Build a Bigger Wall?

Do you know what happens when you build a huge wall in front of students and tell them that they can’t? Yup. They spend all of their time and energy trying to find ways over, under or around that wall.

flickr photo shared by Dani_vr under a Creative Commons ( BY-SA ) license

And what happens when students are no longer constrained by those walls, because they’ve graduated or gone to another school or just gone home for the day? What happens when they go out into the “real world” without the self-control or the management skills or the sense of instilled values because the huge wall kept them “safe” so they never needed to learn these things and we felt like we never needed to teach them?

Yes, of course I’m talking about filtering and articles like this one in eSchool News make me sad and angry. I understand there are a lot of strings attached to E-Rate dollars (I’m looking at you CIPA) that I have the luxury of not worrying about because I’m overseas. But technological solutions to behavioral problems are not a sustainable or scalable way forward. Students (and teachers) will always – yes, always – find away to circumvent filters. [Side note: I remember teaching in LA in the late 90s and we had Bessie the internet filter. How did I get around it? I created an AOL account and used the built-in web browser. I think one of my students told me how to do it…]

Instead of building a bigger wall to keep our students sheltered safe, why don’t we teach them the skills they need to make decisions that are good for them and give them the opportunity to make mistakes (and learn from them!) in the relative safety of the institutions charged with helping them learn???

3 thoughts on “Build a Bigger Wall?

  • November 16, 2015 at 9:50 pm
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    Clint,

    Ahhh seems like just yesterday we were talking about this on good old Gullnet. I agree with you completely and think educators need to have a mind shift similar to yours. I love your quote, “But technological solutions to behavioral problems are not a sustainable or scalable way forward.”

    I think teaching the skills and awareness to make good decisions needs to start early–as in elementary school. Unfortunately in education many times we tend to be reactive rather than proactive, meaning students get to middle or high school and are faced with a new situation and have nothing to pull from (plus hormones and peer pressure!). We need to begin these discussions early and frontload students with information, skills, and opportunities before they are independently faced with a tough choice. We do it for sex ed, why not for technology?

    I also mentioned helping students learn from mistakes in a blogpost I wrote. I said we need to teach them how to be less judgmental and have grace with their peers. Honestly, it’s not just the students that need to be less judgmental, it is the teachers as well. Teachers can hold a grudge or not give students a clean slate after a bad choice that led to a digital mistake. Maybe our conversations need to be with teachers and students?

    Megan
    Megan recently posted..Public is the New Default

  • November 19, 2015 at 9:23 am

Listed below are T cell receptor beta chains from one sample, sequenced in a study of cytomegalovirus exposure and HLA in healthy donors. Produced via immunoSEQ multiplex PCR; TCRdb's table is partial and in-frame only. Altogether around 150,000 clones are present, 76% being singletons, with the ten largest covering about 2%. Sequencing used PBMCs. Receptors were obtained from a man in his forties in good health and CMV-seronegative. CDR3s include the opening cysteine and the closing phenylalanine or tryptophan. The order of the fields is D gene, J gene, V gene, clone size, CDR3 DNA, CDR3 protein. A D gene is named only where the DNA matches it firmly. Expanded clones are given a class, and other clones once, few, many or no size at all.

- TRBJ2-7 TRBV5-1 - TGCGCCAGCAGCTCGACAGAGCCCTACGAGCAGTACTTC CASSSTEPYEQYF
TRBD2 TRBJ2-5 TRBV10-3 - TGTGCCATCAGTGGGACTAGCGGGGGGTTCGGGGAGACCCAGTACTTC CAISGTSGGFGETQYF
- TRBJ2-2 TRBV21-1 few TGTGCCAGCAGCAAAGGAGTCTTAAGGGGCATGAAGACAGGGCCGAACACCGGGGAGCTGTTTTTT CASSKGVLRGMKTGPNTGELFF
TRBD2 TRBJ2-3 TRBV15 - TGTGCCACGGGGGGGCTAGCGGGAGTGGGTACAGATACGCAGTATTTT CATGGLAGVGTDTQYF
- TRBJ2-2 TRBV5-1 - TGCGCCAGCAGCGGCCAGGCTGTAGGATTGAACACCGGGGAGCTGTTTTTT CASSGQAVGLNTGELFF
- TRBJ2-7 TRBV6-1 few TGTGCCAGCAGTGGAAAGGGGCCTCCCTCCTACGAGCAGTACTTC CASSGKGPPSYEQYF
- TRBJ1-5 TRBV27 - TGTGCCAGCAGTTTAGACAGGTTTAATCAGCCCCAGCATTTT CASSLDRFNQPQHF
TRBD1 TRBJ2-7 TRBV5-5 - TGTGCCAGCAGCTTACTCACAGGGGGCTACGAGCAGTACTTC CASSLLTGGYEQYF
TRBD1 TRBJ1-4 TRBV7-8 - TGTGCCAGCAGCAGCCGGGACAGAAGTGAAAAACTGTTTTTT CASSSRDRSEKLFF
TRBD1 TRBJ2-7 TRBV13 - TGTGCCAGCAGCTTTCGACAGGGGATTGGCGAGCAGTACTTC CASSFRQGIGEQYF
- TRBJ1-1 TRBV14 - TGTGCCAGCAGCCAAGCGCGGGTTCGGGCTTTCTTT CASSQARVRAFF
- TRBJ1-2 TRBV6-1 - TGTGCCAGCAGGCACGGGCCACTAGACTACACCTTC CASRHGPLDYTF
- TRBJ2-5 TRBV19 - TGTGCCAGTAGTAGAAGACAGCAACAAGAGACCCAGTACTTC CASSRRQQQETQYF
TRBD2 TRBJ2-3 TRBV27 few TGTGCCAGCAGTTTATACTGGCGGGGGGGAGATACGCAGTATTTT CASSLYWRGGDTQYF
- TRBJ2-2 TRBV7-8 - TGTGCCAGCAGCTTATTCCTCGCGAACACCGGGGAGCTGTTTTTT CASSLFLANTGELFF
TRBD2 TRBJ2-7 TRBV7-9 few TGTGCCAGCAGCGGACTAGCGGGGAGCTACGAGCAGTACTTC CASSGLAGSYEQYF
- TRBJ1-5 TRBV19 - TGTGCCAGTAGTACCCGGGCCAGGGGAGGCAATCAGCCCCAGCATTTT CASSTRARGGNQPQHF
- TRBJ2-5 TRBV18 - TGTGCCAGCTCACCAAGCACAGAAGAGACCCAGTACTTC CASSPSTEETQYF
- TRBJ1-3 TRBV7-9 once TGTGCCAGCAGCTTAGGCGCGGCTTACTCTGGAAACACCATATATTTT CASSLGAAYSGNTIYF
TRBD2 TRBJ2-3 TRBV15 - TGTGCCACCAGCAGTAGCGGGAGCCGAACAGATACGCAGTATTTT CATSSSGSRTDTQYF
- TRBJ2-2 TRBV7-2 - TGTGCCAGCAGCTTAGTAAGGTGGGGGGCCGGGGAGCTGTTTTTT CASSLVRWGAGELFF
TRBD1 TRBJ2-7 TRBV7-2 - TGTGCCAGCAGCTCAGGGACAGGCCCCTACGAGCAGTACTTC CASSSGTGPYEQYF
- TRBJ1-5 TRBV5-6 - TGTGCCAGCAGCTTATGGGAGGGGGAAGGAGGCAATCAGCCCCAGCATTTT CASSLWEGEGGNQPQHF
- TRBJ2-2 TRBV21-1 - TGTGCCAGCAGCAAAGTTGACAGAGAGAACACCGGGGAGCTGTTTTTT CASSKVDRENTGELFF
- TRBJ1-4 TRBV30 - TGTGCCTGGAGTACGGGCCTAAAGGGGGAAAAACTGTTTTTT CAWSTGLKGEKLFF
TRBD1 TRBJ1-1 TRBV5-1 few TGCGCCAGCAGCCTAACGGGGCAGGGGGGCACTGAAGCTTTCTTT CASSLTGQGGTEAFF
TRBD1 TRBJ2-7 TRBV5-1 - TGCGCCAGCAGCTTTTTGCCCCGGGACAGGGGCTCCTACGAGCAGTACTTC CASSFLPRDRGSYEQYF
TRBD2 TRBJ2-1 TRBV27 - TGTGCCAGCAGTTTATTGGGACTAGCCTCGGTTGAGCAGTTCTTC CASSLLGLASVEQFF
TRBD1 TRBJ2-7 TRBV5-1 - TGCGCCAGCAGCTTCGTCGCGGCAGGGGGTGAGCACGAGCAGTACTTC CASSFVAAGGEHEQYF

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    Meg,

    I’ve tried my best to block out the Gullnet experience… Thanks for dredging up those horrible memories! 🙂

    I like the comparison to sex ed in schools. Just because it might make the job of the teacher/parent/school easier or less uncomfortable doesn’t mean that it is the best course of action for our students. (And I would argue that there are still many schools, particularly in parts of the US, that are failing to prepare students through a comprehensive and reality-based sexual education/health program.)

    How is your school working with your ES teachers and students to teach them the skills and awareness to make good decisions?

  • April 5, 2016 at 3:05 pm
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    Clint,

    I was having this conversation today with a school and while they are very forward thinking in the educational process of digital citizenship, the common concern is to at least be able to offer a solution for parents that insist on some sort of controls. Other than support from your administration on these ideals and an active discussion with your parent community, what do you think are the other options?

    One of our suggestions was to offer OpenDNS Umbrella subscriptions which also “provides an effective proactive layer of protection to prevent malware and botnet threats”. (full disclosure: http://www.sentree.jp/ our company resells this solution as a managed service for education) https://www.opendns.com/enterprise-security/solutions/k-12/ I know there are other major international schools using programs like Curbi for the younger age groups. http://www.curbi.com/ Also, a new one hit my radar recently called Koala Safe. https://koalasafe.com Where do you think we should end up?

    This opens up a number of questions to wrestle with:
    Is minimal filtering relevant for very young ages?
    Should it be opt-in with parents only after they’ve done a basic digital citizenship workshop with their children?
    Where do you see the lines being drawn to promote healthy self-management while answering to parents demands?
    Should filtering of malware, botnets, phishing attempts, etc be basic “filtering” protection for any network?

    -Jason

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